It is also most unlikely that a coherent electoral opposition could be established before the next elections to create a new TAAS. Any such opposition would have to be built on clear opposition to the economic and social policies of the current TASS. It would have to be socialist, have some prospects of success to generate support and have no illusions that there really is a parliamentary road to socialism. No organisation now existing would seem to have these credentials. Nor would there necessarily be agreement that such credentials would be essential. In other words all those on the left would soon find reasons to fall out with each other and denounce the SWP/SP/CPI/ etc as traitors to the class struggle.
So in the sense of parliamentary opposition it is true there is no alternative to the GFA.
But generally the question is not posed in terms of economic or social alternatives but in republican terms and is posed in such terms that really only two alternatives are allowed for - the continuation of armed struggle or settling for TASS.
Armed struggle in Ireland has a romantic tinge about it, particularly when posed in terms of heroic sacrifice or in terms of the heroism of the Easter Week uprising. Indeed it has almost achieved such status that to question its efficacy is akin to blasphemy. During the period of the seventies and eighties few dared to raise their voices within republican circles about armed struggle. To do so would be to invite all sorts of insults such as “sticky” or “peace lover” Ironic is it not that some of those most passionate about denouncing “Stickies” are the very ones who stole the “Stickie’s” clothes and now implement their policies.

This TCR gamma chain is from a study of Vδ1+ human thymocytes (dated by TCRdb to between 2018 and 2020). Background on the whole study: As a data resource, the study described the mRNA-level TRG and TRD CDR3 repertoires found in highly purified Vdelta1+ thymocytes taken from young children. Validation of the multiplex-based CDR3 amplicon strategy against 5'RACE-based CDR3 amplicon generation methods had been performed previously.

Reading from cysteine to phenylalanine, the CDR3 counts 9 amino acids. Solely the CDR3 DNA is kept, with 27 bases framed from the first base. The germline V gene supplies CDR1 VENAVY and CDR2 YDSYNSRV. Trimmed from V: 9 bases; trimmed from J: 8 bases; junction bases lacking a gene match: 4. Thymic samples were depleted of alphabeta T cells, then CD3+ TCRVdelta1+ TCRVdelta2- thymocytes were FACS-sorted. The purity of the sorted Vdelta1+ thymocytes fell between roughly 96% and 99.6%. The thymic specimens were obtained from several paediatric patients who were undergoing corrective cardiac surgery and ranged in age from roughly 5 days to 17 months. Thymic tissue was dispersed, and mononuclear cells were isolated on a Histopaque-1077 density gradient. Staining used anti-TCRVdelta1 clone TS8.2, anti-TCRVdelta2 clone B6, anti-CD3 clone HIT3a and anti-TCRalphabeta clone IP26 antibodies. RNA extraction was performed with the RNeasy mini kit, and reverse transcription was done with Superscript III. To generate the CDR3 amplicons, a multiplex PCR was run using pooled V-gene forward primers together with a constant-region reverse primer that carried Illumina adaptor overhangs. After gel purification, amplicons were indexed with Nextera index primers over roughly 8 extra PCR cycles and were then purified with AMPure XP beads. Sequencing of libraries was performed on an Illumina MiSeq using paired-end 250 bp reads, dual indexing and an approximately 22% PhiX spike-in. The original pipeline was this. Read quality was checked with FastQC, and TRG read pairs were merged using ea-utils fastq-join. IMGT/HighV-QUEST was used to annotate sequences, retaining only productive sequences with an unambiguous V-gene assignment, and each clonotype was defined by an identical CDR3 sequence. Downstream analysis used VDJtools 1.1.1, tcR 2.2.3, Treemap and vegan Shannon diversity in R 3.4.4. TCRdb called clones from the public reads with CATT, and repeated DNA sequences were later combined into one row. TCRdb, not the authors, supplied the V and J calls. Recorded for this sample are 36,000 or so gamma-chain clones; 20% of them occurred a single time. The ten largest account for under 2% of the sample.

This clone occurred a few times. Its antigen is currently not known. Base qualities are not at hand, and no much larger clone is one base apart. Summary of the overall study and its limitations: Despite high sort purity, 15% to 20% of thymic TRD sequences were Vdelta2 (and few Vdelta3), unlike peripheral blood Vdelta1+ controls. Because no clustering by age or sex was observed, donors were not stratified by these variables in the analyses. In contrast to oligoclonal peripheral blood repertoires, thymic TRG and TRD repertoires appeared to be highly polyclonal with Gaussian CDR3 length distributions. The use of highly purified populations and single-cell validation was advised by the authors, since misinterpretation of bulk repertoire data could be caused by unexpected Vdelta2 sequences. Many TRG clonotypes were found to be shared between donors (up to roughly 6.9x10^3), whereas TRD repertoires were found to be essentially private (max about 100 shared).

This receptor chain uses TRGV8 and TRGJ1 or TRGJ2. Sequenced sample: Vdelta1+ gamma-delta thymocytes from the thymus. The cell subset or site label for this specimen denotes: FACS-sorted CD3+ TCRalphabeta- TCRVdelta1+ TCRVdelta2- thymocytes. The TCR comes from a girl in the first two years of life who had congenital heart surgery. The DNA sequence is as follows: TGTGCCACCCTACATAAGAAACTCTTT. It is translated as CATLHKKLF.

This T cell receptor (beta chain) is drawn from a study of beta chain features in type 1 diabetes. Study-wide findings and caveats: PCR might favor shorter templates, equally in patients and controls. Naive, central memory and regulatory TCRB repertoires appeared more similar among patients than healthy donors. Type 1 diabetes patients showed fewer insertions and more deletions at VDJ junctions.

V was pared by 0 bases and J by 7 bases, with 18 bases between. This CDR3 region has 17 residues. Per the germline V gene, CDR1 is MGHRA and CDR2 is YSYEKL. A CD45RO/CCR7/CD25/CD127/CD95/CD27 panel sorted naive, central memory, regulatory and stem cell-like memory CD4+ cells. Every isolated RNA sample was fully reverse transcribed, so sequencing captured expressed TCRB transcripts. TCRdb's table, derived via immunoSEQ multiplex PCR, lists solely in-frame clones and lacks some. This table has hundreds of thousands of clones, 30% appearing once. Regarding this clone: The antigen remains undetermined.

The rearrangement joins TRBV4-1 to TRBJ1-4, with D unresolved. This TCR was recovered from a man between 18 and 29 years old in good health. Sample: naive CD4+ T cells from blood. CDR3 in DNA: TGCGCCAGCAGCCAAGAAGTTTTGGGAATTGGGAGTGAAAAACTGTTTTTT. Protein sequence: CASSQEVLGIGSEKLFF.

So armed struggle was the tactic used to achieve the goal. Oh yes the goal! What exactly was that the armed struggle was for? Simple! The Socialist Republic! What does that mean? Don’t worry we will sort that out when we achieve it !! At least that was what the volunteers were told.